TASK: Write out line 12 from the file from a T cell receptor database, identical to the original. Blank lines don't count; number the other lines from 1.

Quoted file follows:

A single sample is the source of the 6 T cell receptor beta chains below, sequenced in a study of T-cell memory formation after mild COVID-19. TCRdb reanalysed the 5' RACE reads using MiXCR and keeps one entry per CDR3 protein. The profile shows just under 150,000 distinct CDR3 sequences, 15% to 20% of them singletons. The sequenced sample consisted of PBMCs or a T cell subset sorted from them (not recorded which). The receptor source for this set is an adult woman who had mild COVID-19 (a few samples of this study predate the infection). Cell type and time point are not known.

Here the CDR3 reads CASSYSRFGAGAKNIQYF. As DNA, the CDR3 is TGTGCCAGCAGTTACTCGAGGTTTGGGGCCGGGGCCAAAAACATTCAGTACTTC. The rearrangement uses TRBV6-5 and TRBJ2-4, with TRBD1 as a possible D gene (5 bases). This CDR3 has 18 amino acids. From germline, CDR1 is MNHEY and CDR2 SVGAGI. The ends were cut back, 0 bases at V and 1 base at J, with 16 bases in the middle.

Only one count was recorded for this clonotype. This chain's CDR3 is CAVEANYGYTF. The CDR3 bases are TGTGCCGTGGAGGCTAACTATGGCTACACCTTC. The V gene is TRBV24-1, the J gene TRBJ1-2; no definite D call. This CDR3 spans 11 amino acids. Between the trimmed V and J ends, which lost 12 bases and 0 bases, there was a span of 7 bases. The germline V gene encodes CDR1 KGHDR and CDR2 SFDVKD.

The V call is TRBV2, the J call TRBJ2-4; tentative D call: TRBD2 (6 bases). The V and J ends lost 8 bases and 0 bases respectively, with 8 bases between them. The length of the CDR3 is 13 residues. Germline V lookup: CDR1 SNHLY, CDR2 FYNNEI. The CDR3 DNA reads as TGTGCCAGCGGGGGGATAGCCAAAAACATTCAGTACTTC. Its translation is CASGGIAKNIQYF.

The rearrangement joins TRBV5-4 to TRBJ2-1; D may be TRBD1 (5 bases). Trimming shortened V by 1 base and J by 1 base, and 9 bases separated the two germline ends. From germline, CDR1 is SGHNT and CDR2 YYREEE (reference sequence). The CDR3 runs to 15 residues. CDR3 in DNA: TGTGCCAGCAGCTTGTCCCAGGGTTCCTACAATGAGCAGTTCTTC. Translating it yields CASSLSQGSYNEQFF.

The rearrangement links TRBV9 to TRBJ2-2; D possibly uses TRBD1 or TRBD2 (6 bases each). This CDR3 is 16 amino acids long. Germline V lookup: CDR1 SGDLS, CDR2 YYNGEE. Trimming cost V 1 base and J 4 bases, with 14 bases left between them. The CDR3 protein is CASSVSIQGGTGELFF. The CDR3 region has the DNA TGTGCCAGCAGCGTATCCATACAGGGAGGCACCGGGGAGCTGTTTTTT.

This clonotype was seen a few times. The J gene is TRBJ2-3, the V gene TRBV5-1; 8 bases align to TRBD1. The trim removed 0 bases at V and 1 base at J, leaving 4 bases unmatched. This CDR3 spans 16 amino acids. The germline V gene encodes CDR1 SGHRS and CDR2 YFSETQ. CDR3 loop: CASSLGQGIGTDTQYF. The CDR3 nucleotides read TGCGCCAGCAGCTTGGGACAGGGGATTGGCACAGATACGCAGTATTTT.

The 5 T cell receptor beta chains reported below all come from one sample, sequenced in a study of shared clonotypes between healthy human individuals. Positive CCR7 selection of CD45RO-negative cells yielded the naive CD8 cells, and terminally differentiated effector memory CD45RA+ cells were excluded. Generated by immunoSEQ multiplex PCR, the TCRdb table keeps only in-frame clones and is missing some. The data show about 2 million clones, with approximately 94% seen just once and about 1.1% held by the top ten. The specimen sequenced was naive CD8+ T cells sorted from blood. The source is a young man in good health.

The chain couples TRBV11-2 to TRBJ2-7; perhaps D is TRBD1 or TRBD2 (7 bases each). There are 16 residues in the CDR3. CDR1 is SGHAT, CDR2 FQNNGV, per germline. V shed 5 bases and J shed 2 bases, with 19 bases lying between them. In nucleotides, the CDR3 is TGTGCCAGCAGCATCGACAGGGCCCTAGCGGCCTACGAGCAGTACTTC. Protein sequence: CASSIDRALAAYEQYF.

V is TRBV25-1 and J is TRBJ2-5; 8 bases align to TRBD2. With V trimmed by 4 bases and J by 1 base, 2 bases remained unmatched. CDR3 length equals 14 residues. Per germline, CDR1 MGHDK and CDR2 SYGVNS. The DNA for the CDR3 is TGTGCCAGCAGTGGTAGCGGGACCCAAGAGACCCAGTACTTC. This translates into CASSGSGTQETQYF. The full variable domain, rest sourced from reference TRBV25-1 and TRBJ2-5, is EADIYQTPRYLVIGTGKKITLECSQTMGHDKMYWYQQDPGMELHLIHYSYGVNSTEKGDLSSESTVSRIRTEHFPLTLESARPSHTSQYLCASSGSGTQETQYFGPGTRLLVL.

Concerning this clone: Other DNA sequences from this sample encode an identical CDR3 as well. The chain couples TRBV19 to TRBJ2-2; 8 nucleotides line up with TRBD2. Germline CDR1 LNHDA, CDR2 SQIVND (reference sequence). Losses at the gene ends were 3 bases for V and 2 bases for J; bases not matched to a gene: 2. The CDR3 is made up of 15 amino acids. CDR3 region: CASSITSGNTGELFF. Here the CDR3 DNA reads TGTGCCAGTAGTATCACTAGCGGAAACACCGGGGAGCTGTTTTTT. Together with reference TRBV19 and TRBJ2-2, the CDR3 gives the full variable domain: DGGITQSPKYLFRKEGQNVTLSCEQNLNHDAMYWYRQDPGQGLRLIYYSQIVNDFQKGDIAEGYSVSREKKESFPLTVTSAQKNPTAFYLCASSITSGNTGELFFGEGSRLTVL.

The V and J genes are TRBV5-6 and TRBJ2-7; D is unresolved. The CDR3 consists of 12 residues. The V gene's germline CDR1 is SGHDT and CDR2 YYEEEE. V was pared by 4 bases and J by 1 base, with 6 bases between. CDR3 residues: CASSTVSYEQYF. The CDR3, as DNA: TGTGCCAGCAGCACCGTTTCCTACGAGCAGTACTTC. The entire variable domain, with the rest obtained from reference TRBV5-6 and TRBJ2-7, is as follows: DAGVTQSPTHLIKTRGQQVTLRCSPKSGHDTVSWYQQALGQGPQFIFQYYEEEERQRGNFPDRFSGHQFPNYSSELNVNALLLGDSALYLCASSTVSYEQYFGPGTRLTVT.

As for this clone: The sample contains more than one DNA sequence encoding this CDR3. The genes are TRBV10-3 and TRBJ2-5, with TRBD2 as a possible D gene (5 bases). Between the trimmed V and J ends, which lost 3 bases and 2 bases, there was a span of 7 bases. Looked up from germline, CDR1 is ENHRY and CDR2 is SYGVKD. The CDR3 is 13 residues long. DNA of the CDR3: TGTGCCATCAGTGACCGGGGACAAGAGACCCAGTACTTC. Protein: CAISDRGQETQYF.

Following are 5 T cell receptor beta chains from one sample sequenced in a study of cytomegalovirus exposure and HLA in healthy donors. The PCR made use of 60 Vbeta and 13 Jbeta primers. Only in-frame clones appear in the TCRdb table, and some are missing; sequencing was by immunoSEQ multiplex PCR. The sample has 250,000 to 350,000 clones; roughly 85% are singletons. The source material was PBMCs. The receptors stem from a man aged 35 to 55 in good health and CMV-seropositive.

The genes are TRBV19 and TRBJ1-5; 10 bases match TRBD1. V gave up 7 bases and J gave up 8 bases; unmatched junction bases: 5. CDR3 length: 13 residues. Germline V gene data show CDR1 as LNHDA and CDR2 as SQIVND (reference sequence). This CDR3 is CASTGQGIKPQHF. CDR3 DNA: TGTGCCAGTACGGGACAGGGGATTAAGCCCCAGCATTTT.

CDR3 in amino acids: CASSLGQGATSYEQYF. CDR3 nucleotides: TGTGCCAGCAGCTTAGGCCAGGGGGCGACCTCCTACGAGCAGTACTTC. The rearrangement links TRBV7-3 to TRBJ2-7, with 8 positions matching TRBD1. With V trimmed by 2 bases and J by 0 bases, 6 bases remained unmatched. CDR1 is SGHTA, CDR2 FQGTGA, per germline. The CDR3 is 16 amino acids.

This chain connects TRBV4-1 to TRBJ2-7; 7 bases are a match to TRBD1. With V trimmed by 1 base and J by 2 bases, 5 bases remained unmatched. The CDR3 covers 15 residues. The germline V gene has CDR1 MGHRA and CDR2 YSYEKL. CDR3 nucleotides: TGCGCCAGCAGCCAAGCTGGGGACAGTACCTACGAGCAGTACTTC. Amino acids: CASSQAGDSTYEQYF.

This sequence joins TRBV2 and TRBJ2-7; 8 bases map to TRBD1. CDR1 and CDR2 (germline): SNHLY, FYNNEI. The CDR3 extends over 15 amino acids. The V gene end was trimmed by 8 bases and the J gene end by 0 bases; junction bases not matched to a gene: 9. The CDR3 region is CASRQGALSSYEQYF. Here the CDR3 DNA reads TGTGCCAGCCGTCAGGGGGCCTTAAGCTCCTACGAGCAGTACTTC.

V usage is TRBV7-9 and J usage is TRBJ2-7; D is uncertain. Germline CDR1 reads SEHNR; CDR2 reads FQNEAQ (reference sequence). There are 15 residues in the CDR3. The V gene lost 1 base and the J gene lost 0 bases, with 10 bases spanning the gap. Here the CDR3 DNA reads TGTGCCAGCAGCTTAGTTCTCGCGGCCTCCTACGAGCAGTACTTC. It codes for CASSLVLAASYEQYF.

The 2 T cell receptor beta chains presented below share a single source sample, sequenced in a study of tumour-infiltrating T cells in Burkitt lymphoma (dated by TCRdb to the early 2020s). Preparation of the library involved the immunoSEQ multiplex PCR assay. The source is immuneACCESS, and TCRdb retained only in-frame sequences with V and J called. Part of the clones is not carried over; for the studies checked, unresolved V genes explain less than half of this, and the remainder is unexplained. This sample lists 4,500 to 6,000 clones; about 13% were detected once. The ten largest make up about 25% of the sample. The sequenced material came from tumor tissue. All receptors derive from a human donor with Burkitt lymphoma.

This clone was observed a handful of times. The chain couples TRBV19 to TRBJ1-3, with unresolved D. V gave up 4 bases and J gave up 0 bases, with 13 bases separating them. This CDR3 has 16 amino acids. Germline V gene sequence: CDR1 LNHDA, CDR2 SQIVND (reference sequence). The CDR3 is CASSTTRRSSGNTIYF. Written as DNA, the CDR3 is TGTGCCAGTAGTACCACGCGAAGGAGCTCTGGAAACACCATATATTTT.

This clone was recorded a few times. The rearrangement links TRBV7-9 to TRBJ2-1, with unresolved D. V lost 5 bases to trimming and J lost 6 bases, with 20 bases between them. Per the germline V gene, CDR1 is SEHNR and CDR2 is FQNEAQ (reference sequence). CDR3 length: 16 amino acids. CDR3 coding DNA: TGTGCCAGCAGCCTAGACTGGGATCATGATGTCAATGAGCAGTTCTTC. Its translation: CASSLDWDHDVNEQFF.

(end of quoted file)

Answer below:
The V and J genes are TRBV5-6 and TRBJ2-7; D is unresolved. The CDR3 consists of 12 residues. The V gene's germline CDR1 is SGHDT and CDR2 YYEEEE. V was pared by 4 bases and J by 1 base, with 6 bases between. CDR3 residues: CASSTVSYEQYF. The CDR3, as DNA: TGTGCCAGCAGCACCGTTTCCTACGAGCAGTACTTC. The entire variable domain, with the rest obtained from reference TRBV5-6 and TRBJ2-7, is as follows: DAGVTQSPTHLIKTRGQQVTLRCSPKSGHDTVSWYQQALGQGPQFIFQYYEEEERQRGNFPDRFSGHQFPNYSSELNVNALLLGDSALYLCASSTVSYEQYFGPGTRLTVT.